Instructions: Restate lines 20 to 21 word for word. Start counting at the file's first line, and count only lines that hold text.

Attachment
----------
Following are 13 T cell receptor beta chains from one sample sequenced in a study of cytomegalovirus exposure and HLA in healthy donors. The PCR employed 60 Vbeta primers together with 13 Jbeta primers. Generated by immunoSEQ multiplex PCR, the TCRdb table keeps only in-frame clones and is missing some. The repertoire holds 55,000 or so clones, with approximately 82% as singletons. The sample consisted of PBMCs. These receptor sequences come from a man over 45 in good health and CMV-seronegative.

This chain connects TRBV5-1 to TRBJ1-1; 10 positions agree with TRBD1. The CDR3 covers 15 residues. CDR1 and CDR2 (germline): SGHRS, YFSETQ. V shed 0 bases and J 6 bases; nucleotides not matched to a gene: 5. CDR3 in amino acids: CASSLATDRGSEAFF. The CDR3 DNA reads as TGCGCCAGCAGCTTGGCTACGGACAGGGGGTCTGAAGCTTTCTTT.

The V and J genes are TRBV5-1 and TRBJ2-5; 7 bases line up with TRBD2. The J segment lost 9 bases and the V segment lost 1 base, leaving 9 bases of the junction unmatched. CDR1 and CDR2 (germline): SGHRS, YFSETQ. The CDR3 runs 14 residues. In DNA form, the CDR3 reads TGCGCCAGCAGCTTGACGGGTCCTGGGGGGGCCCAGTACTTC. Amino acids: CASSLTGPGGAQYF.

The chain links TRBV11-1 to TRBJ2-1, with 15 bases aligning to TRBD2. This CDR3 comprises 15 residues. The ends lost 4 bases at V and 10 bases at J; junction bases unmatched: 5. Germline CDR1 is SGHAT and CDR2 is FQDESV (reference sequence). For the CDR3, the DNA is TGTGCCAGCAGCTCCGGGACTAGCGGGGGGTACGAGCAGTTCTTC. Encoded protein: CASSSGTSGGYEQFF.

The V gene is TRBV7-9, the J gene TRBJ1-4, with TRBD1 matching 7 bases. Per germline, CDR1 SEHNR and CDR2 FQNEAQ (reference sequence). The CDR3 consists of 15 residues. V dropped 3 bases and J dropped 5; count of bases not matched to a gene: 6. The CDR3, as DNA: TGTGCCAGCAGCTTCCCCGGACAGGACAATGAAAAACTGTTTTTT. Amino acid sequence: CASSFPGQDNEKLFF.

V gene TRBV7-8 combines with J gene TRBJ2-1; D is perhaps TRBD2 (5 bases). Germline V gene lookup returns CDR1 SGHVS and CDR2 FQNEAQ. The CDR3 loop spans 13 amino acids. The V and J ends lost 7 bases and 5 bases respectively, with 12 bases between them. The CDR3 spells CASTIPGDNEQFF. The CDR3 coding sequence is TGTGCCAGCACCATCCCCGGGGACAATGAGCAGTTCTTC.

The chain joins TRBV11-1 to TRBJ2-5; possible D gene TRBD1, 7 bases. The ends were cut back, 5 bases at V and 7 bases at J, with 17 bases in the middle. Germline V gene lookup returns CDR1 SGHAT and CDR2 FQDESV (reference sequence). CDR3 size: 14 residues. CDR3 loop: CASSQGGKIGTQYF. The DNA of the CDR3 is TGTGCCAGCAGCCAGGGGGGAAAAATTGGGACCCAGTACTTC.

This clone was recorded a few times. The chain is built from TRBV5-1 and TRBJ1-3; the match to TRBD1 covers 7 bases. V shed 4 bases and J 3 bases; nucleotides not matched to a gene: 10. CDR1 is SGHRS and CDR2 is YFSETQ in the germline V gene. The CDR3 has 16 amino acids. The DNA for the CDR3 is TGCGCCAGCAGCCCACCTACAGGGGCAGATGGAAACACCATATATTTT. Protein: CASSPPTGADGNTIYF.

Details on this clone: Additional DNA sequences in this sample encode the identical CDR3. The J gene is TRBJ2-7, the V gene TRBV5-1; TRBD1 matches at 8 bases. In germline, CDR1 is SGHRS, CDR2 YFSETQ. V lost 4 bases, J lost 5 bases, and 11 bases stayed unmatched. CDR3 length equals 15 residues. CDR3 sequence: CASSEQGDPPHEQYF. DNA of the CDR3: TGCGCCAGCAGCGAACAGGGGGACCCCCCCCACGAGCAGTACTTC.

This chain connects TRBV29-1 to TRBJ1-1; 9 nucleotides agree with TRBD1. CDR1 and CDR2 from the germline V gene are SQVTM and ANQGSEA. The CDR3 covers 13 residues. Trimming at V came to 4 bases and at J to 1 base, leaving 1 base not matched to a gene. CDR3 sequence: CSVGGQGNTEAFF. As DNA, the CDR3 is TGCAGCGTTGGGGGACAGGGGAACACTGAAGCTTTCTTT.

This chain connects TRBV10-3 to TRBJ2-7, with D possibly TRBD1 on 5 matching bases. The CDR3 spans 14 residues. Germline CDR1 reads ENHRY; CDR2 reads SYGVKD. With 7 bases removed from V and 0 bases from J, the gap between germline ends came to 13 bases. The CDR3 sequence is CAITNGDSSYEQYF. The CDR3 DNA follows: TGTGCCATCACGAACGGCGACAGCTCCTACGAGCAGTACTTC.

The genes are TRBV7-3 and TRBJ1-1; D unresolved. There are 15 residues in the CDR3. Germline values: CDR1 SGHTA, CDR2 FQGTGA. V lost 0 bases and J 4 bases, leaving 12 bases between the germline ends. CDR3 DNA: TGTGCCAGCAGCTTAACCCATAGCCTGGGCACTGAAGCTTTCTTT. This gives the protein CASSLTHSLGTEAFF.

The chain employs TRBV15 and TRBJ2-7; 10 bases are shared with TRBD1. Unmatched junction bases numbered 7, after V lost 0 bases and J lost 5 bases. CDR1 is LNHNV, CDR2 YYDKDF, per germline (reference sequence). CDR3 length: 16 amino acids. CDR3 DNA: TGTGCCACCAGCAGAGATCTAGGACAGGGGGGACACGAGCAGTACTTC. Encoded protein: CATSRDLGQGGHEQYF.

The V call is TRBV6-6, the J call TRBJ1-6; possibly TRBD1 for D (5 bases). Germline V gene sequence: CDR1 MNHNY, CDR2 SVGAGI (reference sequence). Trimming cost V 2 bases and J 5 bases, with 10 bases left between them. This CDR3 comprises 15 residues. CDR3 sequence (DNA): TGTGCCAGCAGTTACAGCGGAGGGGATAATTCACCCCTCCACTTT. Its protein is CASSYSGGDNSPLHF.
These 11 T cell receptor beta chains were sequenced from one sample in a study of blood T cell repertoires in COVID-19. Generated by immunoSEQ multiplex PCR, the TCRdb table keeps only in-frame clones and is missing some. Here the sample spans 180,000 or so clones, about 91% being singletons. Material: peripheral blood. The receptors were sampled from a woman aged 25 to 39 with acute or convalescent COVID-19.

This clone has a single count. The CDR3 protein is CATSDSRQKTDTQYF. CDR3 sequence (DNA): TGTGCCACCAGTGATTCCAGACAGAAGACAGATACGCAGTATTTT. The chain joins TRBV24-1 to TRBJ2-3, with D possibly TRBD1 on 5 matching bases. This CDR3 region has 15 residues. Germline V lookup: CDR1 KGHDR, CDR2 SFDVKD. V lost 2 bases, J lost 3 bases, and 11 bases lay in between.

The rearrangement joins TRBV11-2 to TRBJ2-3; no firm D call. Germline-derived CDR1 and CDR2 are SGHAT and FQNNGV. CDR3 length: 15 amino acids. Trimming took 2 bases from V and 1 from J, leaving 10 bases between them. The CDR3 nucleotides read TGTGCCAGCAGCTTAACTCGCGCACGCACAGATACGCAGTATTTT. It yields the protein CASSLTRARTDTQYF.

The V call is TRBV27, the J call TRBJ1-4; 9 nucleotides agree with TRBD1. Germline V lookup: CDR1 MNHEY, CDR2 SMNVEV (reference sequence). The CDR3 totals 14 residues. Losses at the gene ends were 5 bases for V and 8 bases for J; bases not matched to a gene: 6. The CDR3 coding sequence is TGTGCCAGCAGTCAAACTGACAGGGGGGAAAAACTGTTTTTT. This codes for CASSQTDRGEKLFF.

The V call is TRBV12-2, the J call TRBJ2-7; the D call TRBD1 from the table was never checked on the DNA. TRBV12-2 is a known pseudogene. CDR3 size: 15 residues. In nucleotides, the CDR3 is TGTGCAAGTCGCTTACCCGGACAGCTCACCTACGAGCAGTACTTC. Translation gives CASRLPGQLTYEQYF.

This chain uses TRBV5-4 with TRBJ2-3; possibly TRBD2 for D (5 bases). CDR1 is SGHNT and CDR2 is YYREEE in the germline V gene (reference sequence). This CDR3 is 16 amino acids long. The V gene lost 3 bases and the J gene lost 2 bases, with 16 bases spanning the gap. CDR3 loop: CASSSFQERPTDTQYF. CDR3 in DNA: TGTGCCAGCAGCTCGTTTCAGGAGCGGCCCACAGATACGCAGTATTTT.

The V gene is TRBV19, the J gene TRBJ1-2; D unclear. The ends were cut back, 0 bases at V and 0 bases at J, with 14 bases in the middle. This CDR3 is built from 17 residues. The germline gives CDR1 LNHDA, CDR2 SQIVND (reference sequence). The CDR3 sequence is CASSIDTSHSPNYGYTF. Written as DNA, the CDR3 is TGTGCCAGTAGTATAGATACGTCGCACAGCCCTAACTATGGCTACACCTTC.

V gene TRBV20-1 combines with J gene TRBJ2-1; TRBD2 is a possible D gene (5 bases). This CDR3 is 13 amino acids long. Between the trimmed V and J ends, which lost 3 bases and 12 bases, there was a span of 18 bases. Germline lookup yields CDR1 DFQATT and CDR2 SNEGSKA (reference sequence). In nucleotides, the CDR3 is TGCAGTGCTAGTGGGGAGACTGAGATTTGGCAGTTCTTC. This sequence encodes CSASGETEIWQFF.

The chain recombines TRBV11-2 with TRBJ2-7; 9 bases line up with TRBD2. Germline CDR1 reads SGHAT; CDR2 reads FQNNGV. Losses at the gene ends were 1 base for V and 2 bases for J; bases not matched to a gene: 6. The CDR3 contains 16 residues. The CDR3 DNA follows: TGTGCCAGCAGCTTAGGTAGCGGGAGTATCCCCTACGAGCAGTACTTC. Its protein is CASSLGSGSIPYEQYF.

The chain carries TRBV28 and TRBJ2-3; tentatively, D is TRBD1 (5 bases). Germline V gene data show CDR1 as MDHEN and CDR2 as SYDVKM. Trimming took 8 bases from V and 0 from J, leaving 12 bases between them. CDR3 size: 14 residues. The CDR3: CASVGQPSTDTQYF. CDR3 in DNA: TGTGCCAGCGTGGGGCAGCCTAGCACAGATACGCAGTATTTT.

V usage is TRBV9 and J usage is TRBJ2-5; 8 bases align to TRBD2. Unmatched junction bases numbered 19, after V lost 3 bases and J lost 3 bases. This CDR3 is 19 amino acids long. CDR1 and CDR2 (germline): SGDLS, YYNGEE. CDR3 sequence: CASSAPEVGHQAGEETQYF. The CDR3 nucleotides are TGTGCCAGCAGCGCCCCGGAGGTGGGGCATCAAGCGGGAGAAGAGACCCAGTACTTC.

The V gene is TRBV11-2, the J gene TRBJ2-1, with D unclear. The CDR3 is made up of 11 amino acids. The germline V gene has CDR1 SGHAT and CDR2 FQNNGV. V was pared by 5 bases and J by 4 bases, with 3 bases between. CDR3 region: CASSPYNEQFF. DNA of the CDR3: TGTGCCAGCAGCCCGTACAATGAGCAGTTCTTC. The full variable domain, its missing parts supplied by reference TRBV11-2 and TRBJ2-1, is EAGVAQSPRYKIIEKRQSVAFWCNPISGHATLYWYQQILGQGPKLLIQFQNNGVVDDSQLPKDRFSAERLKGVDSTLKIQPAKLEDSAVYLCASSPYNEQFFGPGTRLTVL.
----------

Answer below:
This chain uses TRBV5-4 with TRBJ2-3; possibly TRBD2 for D (5 bases). CDR1 is SGHNT and CDR2 is YYREEE in the germline V gene (reference sequence). This CDR3 is 16 amino acids long. The V gene lost 3 bases and the J gene lost 2 bases, with 16 bases spanning the gap. CDR3 loop: CASSSFQERPTDTQYF. CDR3 in DNA: TGTGCCAGCAGCTCGTTTCAGGAGCGGCCCACAGATACGCAGTATTTT.

The V gene is TRBV19, the J gene TRBJ1-2; D unclear. The ends were cut back, 0 bases at V and 0 bases at J, with 14 bases in the middle. This CDR3 is built from 17 residues. The germline gives CDR1 LNHDA, CDR2 SQIVND (reference sequence). The CDR3 sequence is CASSIDTSHSPNYGYTF. Written as DNA, the CDR3 is TGTGCCAGTAGTATAGATACGTCGCACAGCCCTAACTATGGCTACACCTTC.